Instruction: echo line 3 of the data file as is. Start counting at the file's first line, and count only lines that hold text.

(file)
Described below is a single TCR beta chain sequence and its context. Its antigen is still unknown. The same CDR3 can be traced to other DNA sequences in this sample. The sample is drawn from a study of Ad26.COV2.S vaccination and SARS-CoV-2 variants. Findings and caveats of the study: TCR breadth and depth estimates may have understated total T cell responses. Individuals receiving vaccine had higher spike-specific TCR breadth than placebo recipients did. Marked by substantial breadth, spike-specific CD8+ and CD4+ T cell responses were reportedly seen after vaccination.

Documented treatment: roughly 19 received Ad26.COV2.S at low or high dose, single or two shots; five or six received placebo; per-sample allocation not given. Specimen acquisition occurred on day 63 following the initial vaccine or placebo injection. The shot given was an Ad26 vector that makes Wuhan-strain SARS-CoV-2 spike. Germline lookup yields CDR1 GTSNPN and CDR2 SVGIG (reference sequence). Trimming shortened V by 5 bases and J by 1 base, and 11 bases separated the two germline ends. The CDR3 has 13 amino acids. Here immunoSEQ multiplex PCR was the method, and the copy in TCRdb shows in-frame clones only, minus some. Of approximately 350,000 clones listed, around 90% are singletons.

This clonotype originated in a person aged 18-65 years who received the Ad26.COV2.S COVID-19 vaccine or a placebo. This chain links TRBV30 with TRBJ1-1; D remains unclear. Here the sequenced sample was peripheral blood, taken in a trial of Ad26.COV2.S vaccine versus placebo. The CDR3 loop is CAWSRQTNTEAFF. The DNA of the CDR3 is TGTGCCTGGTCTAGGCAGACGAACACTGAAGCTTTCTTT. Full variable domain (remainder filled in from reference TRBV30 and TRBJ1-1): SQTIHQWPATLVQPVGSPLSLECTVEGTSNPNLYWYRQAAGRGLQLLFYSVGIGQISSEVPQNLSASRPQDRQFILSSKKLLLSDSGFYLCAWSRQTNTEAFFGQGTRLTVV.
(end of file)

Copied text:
This clonotype originated in a person aged 18-65 years who received the Ad26.COV2.S COVID-19 vaccine or a placebo. This chain links TRBV30 with TRBJ1-1; D remains unclear. Here the sequenced sample was peripheral blood, taken in a trial of Ad26.COV2.S vaccine versus placebo. The CDR3 loop is CAWSRQTNTEAFF. The DNA of the CDR3 is TGTGCCTGGTCTAGGCAGACGAACACTGAAGCTTTCTTT. Full variable domain (remainder filled in from reference TRBV30 and TRBJ1-1): SQTIHQWPATLVQPVGSPLSLECTVEGTSNPNLYWYRQAAGRGLQLLFYSVGIGQISSEVPQNLSASRPQDRQFILSSKKLLLSDSGFYLCAWSRQTNTEAFFGQGTRLTVV.